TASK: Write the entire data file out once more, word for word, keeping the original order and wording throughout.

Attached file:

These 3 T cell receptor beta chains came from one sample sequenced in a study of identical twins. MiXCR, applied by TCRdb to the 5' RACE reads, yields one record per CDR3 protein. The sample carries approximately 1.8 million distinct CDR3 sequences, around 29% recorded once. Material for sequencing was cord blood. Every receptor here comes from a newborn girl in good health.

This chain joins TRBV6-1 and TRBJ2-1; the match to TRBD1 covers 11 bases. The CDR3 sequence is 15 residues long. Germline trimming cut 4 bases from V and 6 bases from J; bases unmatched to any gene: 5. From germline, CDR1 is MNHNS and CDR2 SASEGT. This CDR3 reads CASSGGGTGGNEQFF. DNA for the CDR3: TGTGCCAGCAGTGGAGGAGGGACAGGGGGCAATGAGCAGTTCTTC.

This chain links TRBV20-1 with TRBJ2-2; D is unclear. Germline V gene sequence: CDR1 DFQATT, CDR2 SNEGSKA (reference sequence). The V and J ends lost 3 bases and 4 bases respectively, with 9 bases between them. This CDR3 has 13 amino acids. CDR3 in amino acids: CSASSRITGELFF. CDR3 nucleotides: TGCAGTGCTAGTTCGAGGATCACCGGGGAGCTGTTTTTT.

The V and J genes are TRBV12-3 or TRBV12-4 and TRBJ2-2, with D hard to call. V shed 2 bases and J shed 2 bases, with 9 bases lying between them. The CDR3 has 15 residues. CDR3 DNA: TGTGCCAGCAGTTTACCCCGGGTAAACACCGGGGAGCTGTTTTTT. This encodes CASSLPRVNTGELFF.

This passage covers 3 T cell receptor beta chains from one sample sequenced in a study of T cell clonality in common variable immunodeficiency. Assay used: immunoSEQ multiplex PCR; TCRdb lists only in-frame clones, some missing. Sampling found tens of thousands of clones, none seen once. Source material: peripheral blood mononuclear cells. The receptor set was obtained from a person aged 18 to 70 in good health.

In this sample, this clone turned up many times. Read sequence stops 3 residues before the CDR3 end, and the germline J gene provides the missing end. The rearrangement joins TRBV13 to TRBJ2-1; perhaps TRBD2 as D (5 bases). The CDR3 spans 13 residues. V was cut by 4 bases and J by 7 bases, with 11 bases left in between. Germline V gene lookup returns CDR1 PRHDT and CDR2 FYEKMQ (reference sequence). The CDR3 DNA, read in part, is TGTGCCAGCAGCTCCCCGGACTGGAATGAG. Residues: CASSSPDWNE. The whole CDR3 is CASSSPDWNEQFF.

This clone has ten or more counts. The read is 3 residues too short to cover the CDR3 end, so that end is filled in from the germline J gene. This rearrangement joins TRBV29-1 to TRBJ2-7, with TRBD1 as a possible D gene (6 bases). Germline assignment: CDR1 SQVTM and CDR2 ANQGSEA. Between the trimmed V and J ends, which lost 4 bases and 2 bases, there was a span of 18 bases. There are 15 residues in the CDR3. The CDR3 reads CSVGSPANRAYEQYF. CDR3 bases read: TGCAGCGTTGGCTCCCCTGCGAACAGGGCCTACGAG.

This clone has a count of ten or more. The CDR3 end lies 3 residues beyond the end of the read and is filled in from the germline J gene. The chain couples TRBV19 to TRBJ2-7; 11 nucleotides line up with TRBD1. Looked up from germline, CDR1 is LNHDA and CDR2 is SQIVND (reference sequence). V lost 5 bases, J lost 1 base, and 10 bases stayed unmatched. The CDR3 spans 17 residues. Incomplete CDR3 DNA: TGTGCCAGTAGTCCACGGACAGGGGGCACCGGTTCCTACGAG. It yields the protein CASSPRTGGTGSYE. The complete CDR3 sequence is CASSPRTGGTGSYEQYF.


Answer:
These 3 T cell receptor beta chains came from one sample sequenced in a study of identical twins. MiXCR, applied by TCRdb to the 5' RACE reads, yields one record per CDR3 protein. The sample carries approximately 1.8 million distinct CDR3 sequences, around 29% recorded once. Material for sequencing was cord blood. Every receptor here comes from a newborn girl in good health.

This chain joins TRBV6-1 and TRBJ2-1; the match to TRBD1 covers 11 bases. The CDR3 sequence is 15 residues long. Germline trimming cut 4 bases from V and 6 bases from J; bases unmatched to any gene: 5. From germline, CDR1 is MNHNS and CDR2 SASEGT. This CDR3 reads CASSGGGTGGNEQFF. DNA for the CDR3: TGTGCCAGCAGTGGAGGAGGGACAGGGGGCAATGAGCAGTTCTTC.

This chain links TRBV20-1 with TRBJ2-2; D is unclear. Germline V gene sequence: CDR1 DFQATT, CDR2 SNEGSKA (reference sequence). The V and J ends lost 3 bases and 4 bases respectively, with 9 bases between them. This CDR3 has 13 amino acids. CDR3 in amino acids: CSASSRITGELFF. CDR3 nucleotides: TGCAGTGCTAGTTCGAGGATCACCGGGGAGCTGTTTTTT.

The V and J genes are TRBV12-3 or TRBV12-4 and TRBJ2-2, with D hard to call. V shed 2 bases and J shed 2 bases, with 9 bases lying between them. The CDR3 has 15 residues. CDR3 DNA: TGTGCCAGCAGTTTACCCCGGGTAAACACCGGGGAGCTGTTTTTT. This encodes CASSLPRVNTGELFF.

This passage covers 3 T cell receptor beta chains from one sample sequenced in a study of T cell clonality in common variable immunodeficiency. Assay used: immunoSEQ multiplex PCR; TCRdb lists only in-frame clones, some missing. Sampling found tens of thousands of clones, none seen once. Source material: peripheral blood mononuclear cells. The receptor set was obtained from a person aged 18 to 70 in good health.

In this sample, this clone turned up many times. Read sequence stops 3 residues before the CDR3 end, and the germline J gene provides the missing end. The rearrangement joins TRBV13 to TRBJ2-1; perhaps TRBD2 as D (5 bases). The CDR3 spans 13 residues. V was cut by 4 bases and J by 7 bases, with 11 bases left in between. Germline V gene lookup returns CDR1 PRHDT and CDR2 FYEKMQ (reference sequence). The CDR3 DNA, read in part, is TGTGCCAGCAGCTCCCCGGACTGGAATGAG. Residues: CASSSPDWNE. The whole CDR3 is CASSSPDWNEQFF.

This clone has ten or more counts. The read is 3 residues too short to cover the CDR3 end, so that end is filled in from the germline J gene. This rearrangement joins TRBV29-1 to TRBJ2-7, with TRBD1 as a possible D gene (6 bases). Germline assignment: CDR1 SQVTM and CDR2 ANQGSEA. Between the trimmed V and J ends, which lost 4 bases and 2 bases, there was a span of 18 bases. There are 15 residues in the CDR3. The CDR3 reads CSVGSPANRAYEQYF. CDR3 bases read: TGCAGCGTTGGCTCCCCTGCGAACAGGGCCTACGAG.

This clone has a count of ten or more. The CDR3 end lies 3 residues beyond the end of the read and is filled in from the germline J gene. The chain couples TRBV19 to TRBJ2-7; 11 nucleotides line up with TRBD1. Looked up from germline, CDR1 is LNHDA and CDR2 is SQIVND (reference sequence). V lost 5 bases, J lost 1 base, and 10 bases stayed unmatched. The CDR3 spans 17 residues. Incomplete CDR3 DNA: TGTGCCAGTAGTCCACGGACAGGGGGCACCGGTTCCTACGAG. It yields the protein CASSPRTGGTGSYE. The complete CDR3 sequence is CASSPRTGGTGSYEQYF.